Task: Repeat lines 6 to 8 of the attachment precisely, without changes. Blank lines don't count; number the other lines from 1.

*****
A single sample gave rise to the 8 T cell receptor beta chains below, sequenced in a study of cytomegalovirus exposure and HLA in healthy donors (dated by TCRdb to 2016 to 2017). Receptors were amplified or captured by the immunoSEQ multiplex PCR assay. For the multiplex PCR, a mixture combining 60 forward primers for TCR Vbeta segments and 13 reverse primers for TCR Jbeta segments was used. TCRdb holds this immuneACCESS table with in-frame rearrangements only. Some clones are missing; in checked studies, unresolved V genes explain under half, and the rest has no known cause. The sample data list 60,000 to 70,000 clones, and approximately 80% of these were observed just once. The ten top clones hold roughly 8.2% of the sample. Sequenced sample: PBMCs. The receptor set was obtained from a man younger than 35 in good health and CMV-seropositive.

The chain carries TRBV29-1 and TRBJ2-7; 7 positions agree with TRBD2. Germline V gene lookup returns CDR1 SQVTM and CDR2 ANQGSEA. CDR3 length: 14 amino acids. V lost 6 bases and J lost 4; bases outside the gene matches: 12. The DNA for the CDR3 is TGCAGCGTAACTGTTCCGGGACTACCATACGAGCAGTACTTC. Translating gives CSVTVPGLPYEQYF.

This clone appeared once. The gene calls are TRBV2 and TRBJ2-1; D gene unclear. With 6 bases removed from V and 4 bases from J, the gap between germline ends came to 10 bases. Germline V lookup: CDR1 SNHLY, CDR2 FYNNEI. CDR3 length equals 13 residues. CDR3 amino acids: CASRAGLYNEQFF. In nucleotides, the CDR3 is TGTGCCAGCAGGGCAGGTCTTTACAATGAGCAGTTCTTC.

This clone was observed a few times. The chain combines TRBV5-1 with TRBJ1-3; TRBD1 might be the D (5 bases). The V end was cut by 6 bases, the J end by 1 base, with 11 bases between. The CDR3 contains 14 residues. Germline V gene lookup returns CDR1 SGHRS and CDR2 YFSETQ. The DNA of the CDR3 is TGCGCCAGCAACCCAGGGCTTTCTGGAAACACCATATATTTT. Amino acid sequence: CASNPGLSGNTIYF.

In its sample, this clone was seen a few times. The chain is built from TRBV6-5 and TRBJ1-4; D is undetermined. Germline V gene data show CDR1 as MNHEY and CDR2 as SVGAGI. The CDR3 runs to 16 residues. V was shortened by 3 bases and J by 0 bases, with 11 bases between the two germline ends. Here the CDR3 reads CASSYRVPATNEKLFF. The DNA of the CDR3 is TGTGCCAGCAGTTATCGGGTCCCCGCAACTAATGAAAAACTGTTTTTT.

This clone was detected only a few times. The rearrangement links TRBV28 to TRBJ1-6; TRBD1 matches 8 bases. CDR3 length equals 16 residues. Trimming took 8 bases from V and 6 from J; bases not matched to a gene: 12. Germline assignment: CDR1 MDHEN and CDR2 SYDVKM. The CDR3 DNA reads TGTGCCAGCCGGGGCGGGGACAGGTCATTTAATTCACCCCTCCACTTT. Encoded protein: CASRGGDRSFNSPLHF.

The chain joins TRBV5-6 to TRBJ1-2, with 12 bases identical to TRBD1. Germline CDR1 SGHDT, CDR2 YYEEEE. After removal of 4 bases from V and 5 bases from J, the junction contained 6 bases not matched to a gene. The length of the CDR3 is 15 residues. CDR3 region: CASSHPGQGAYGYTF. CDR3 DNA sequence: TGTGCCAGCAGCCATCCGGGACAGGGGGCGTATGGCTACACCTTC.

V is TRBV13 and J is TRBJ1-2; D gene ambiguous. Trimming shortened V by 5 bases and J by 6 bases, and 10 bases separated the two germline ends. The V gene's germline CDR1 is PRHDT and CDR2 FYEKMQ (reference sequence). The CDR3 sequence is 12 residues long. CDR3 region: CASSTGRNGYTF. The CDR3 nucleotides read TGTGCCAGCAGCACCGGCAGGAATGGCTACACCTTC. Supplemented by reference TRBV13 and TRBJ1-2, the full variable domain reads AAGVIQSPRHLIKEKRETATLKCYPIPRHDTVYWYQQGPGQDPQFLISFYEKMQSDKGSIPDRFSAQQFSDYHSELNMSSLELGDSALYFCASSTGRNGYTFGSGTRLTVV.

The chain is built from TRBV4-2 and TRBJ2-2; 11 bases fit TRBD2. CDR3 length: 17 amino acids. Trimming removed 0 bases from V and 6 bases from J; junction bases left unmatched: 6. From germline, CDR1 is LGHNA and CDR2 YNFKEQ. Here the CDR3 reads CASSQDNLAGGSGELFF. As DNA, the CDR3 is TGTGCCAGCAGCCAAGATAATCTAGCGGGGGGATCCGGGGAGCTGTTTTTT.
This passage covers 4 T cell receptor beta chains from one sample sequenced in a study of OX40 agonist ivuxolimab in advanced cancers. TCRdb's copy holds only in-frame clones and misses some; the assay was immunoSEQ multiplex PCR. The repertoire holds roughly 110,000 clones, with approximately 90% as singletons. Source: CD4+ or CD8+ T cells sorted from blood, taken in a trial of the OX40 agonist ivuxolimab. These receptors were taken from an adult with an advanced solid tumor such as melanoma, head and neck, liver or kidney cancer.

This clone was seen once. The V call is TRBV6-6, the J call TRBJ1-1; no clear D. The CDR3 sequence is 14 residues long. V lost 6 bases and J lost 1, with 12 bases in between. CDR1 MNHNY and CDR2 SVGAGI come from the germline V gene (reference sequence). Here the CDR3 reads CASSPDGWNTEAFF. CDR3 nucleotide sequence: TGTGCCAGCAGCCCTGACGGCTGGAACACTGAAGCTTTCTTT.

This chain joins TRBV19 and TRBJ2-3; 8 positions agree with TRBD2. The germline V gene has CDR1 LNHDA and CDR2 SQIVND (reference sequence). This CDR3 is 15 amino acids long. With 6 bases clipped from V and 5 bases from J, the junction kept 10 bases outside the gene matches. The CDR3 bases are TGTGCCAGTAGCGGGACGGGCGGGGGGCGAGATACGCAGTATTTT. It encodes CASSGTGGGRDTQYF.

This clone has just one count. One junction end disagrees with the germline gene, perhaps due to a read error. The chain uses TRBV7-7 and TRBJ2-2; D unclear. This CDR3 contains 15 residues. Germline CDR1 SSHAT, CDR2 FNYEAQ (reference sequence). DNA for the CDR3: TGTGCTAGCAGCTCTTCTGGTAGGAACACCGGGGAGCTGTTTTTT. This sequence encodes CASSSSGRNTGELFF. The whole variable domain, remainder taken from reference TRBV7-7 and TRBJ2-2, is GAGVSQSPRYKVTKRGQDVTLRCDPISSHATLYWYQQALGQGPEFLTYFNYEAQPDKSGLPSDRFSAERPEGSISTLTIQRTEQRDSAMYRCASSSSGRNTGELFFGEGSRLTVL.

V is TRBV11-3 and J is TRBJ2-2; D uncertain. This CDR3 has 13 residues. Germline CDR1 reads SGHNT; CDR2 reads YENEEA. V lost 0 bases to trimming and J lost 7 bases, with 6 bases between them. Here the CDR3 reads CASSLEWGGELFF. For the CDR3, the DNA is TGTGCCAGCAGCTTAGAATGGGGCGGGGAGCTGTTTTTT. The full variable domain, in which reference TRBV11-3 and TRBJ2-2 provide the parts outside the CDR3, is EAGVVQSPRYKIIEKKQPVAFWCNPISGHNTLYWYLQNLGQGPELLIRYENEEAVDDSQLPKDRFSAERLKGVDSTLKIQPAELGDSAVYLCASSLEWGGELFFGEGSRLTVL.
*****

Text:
This clone was detected only a few times. The rearrangement links TRBV28 to TRBJ1-6; TRBD1 matches 8 bases. CDR3 length equals 16 residues. Trimming took 8 bases from V and 6 from J; bases not matched to a gene: 12. Germline assignment: CDR1 MDHEN and CDR2 SYDVKM. The CDR3 DNA reads TGTGCCAGCCGGGGCGGGGACAGGTCATTTAATTCACCCCTCCACTTT. Encoded protein: CASRGGDRSFNSPLHF.

The chain joins TRBV5-6 to TRBJ1-2, with 12 bases identical to TRBD1. Germline CDR1 SGHDT, CDR2 YYEEEE. After removal of 4 bases from V and 5 bases from J, the junction contained 6 bases not matched to a gene. The length of the CDR3 is 15 residues. CDR3 region: CASSHPGQGAYGYTF. CDR3 DNA sequence: TGTGCCAGCAGCCATCCGGGACAGGGGGCGTATGGCTACACCTTC.

V is TRBV13 and J is TRBJ1-2; D gene ambiguous. Trimming shortened V by 5 bases and J by 6 bases, and 10 bases separated the two germline ends. The V gene's germline CDR1 is PRHDT and CDR2 FYEKMQ (reference sequence). The CDR3 sequence is 12 residues long. CDR3 region: CASSTGRNGYTF. The CDR3 nucleotides read TGTGCCAGCAGCACCGGCAGGAATGGCTACACCTTC. Supplemented by reference TRBV13 and TRBJ1-2, the full variable domain reads AAGVIQSPRHLIKEKRETATLKCYPIPRHDTVYWYQQGPGQDPQFLISFYEKMQSDKGSIPDRFSAQQFSDYHSELNMSSLELGDSALYFCASSTGRNGYTFGSGTRLTVV.